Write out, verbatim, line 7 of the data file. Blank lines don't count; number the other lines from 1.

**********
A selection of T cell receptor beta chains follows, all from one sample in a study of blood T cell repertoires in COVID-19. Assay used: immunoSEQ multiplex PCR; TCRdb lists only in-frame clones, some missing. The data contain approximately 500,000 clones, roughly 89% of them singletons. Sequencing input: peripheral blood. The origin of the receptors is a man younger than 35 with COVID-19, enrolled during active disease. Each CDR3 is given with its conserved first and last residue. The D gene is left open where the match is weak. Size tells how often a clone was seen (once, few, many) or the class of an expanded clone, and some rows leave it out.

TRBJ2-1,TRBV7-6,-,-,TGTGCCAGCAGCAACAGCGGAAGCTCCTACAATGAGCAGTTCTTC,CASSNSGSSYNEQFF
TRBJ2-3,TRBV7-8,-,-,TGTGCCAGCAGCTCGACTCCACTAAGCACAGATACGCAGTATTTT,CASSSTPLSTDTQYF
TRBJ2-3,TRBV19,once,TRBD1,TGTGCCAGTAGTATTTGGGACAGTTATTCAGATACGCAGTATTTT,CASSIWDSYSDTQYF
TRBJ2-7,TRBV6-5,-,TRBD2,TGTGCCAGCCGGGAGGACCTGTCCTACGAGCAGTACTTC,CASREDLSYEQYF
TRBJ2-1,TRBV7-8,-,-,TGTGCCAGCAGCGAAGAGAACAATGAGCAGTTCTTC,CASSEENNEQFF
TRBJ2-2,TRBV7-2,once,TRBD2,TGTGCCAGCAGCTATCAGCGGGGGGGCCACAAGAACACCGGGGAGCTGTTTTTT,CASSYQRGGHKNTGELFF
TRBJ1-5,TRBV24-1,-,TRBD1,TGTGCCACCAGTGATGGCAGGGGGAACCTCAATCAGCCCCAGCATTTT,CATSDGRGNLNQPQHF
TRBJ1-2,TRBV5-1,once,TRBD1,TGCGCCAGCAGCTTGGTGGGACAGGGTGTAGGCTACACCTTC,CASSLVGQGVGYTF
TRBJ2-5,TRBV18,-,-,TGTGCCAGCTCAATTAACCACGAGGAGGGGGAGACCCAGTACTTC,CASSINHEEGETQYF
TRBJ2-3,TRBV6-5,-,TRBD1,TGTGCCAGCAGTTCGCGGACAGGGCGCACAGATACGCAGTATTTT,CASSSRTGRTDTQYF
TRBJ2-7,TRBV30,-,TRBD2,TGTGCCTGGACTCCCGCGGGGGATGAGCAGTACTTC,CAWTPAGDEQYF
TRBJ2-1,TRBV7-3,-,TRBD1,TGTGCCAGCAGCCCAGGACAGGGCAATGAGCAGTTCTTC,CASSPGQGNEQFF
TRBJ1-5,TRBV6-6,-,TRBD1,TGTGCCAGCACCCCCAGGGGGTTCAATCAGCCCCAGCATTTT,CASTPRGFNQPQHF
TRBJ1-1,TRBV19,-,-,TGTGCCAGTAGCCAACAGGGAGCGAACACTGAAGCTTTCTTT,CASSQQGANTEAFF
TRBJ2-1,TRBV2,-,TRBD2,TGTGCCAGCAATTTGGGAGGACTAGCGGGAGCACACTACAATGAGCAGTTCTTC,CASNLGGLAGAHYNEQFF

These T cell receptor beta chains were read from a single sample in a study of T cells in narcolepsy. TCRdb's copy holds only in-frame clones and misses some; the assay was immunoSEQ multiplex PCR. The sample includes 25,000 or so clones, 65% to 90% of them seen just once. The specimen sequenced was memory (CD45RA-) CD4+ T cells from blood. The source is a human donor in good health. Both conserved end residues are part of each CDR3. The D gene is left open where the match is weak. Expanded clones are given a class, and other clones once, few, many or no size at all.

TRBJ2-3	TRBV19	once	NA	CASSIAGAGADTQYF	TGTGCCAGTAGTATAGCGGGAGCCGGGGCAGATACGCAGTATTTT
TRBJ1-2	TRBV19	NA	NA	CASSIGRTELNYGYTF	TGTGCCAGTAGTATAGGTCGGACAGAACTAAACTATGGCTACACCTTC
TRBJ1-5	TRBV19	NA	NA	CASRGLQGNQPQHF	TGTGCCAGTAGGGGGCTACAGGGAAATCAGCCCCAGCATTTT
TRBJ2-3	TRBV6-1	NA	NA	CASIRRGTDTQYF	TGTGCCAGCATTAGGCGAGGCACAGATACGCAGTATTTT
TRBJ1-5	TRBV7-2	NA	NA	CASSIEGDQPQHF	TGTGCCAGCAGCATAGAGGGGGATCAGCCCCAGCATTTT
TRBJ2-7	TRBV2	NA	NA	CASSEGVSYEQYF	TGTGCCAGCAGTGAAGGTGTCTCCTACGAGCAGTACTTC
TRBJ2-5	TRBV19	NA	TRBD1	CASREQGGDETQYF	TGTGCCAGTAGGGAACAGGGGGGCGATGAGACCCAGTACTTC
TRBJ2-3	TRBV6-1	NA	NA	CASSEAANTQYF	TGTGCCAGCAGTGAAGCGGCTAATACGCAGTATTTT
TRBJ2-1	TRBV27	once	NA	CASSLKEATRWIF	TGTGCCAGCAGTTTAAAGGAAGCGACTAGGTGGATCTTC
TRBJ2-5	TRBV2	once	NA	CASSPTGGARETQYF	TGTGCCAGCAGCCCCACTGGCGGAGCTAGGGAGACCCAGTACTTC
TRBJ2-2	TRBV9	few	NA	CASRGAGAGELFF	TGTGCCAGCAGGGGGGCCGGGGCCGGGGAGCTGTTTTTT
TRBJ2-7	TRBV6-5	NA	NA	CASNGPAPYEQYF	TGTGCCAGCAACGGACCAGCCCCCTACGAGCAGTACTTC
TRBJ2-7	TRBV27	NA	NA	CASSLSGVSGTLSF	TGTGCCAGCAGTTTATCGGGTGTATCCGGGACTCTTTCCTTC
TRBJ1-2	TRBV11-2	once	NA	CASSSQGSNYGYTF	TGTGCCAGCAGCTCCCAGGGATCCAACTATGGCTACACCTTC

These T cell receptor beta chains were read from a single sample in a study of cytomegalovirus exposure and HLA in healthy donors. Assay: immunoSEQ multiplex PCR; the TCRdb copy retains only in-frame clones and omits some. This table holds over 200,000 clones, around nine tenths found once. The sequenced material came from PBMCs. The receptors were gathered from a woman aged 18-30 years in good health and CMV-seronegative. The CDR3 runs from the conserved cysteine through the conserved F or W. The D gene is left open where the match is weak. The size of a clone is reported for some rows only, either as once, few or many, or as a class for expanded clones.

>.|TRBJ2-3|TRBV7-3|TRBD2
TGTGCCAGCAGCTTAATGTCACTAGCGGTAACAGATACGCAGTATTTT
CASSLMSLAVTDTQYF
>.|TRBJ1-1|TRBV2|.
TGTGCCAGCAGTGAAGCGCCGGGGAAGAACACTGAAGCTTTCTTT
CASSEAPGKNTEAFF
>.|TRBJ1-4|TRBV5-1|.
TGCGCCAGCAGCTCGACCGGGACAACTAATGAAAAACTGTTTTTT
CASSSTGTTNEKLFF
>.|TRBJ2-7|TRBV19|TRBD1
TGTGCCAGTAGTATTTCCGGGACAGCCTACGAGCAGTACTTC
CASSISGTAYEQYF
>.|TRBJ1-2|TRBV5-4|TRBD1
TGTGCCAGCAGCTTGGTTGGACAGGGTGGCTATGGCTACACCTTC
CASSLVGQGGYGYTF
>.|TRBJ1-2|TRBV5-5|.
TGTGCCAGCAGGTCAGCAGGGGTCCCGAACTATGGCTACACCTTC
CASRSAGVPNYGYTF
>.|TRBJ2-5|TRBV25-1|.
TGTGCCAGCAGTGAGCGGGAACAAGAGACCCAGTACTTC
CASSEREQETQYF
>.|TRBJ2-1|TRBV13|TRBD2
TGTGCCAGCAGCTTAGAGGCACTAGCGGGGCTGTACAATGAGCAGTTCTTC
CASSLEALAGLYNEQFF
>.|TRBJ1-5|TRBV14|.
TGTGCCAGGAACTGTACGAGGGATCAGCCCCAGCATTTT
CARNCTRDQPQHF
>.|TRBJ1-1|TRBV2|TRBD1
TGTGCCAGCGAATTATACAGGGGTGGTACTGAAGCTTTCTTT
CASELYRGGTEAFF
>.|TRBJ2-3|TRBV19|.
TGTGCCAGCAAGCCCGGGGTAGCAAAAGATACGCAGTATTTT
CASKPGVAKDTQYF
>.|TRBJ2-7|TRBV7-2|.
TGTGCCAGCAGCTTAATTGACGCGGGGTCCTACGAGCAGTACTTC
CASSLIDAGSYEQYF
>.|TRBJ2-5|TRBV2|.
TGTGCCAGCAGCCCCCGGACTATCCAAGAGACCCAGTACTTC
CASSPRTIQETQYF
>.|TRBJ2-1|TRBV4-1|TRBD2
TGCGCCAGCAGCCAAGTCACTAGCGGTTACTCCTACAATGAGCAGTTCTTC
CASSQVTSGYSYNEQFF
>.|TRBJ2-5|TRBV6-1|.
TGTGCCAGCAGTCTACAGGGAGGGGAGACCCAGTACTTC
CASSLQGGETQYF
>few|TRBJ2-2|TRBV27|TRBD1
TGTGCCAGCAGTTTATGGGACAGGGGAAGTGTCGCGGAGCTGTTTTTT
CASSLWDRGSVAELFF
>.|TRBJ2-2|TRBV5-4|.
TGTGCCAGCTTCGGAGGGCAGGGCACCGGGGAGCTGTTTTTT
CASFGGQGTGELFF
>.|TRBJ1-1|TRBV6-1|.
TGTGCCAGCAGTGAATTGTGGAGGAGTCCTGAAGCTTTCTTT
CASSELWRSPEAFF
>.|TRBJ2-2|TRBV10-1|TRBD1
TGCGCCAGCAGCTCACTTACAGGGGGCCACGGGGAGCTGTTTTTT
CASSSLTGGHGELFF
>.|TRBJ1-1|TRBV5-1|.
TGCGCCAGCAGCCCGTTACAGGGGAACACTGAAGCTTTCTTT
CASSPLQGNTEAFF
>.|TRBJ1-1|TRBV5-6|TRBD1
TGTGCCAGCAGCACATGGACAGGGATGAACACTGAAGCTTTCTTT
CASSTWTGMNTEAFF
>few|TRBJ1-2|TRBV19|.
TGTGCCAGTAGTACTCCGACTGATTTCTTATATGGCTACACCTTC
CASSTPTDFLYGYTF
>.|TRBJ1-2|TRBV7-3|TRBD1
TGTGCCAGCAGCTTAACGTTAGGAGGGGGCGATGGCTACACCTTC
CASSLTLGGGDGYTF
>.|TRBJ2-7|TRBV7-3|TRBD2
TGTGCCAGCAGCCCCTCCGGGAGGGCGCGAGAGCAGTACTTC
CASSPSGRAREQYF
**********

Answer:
TRBJ2-2,TRBV7-2,once,TRBD2,TGTGCCAGCAGCTATCAGCGGGGGGGCCACAAGAACACCGGGGAGCTGTTTTTT,CASSYQRGGHKNTGELFF